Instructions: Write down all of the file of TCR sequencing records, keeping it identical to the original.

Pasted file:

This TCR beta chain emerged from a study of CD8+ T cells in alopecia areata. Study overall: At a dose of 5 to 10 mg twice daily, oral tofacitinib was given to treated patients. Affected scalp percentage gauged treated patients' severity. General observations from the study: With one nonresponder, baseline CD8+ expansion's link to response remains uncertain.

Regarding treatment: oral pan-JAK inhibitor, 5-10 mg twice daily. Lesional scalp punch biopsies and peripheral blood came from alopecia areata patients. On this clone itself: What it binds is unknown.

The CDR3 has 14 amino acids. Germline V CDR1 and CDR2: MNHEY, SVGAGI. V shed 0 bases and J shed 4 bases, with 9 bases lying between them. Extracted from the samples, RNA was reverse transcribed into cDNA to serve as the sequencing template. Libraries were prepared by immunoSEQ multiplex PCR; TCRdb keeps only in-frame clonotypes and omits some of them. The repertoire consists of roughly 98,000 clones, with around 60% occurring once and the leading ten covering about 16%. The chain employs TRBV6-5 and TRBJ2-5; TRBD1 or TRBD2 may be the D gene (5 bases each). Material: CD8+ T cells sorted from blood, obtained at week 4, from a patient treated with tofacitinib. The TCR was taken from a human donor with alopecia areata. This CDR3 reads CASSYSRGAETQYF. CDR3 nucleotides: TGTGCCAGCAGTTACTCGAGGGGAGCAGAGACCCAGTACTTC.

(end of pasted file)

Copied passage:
This TCR beta chain emerged from a study of CD8+ T cells in alopecia areata. Study overall: At a dose of 5 to 10 mg twice daily, oral tofacitinib was given to treated patients. Affected scalp percentage gauged treated patients' severity. General observations from the study: With one nonresponder, baseline CD8+ expansion's link to response remains uncertain.

Regarding treatment: oral pan-JAK inhibitor, 5-10 mg twice daily. Lesional scalp punch biopsies and peripheral blood came from alopecia areata patients. On this clone itself: What it binds is unknown.

The CDR3 has 14 amino acids. Germline V CDR1 and CDR2: MNHEY, SVGAGI. V shed 0 bases and J shed 4 bases, with 9 bases lying between them. Extracted from the samples, RNA was reverse transcribed into cDNA to serve as the sequencing template. Libraries were prepared by immunoSEQ multiplex PCR; TCRdb keeps only in-frame clonotypes and omits some of them. The repertoire consists of roughly 98,000 clones, with around 60% occurring once and the leading ten covering about 16%. The chain employs TRBV6-5 and TRBJ2-5; TRBD1 or TRBD2 may be the D gene (5 bases each). Material: CD8+ T cells sorted from blood, obtained at week 4, from a patient treated with tofacitinib. The TCR was taken from a human donor with alopecia areata. This CDR3 reads CASSYSRGAETQYF. CDR3 nucleotides: TGTGCCAGCAGTTACTCGAGGGGAGCAGAGACCCAGTACTTC.